Reuters: ‘Superfood’ craze makes big business of Africa’s baobab
Recently, Reuters®, an international news agency headquartered in London, UK, published an interesting article discussing how the baobab “superfood” is affecting African communities, their livelihood, and whether or not we should be concerned about the sustainability of these iconic African trees.
As the world’s leading processor and supplier of organic baobab, we take pride in our commitment to creating socio-economic opportunities for the southern African communities where we source our baobab. We continue to strengthen our commitment, through our new relationship with Thirst Relief, an organization dedicated to changing lives and communities through clean water solutions.
Baobab Foods sources from several areas within the southern African region specifically because of its potential for safe and sustainable yields, and our direct connection to the region. For many years, our local harvesters have set the standard for best practices in Baobab harvest and fruit powder production. We are committed to the protection of the trees, not only through our harvesting practices but through our efforts with local communities encouraging the establishment, nurturing, and protection of new baobab woodlands.
The demand for baobab has dramatically taken off in recent years due to its numerous health benefits. Large companies are clamoring to incorporate baobab powder into their products such as the Yeo Valley Vanilla-Baobab Yogurt, Coca-Cola’s Innocent Smoothies, and most recently through the new Acai Bowl with baobab served in Costco’s food courts.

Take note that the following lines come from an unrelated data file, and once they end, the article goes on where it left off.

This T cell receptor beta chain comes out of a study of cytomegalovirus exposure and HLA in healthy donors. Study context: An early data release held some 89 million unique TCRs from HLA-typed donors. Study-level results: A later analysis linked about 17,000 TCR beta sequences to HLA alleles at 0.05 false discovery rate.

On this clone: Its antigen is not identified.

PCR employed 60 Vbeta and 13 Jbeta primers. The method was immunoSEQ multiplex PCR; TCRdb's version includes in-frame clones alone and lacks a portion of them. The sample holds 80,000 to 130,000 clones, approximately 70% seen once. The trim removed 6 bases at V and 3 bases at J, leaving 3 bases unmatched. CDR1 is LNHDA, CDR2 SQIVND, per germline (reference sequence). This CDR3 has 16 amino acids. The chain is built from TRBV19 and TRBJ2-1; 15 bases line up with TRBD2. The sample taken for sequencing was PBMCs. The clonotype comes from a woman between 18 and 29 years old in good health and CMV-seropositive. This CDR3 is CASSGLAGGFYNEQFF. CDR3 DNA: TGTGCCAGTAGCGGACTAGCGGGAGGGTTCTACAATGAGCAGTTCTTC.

As Reuters explains, “Exports of the hard-shelled fruit rose from 50 tonnes in 2013 to 450 tonnes in 2017…and are expected to reach 50000 tonnes by 2025.” We have certainly seen this substantial growth first hand as last year, we exported 100% more baobab product than we did the year before.
As the world’s largest processor and supplier of baobab fruit powder, we can confirm Reuters’ reporting of baobab growth. In 2018 we have more than doubled our annual imports of baobab fruit powder into the United States, alone.
We are excited to be a part of the significant growth seen in the Baobab industry and will continue our environmental focus on the trees’ protection, providing socio-economic opportunities to African communities and partnering with organizations like Thirst Relief where the quality of life is a top priority.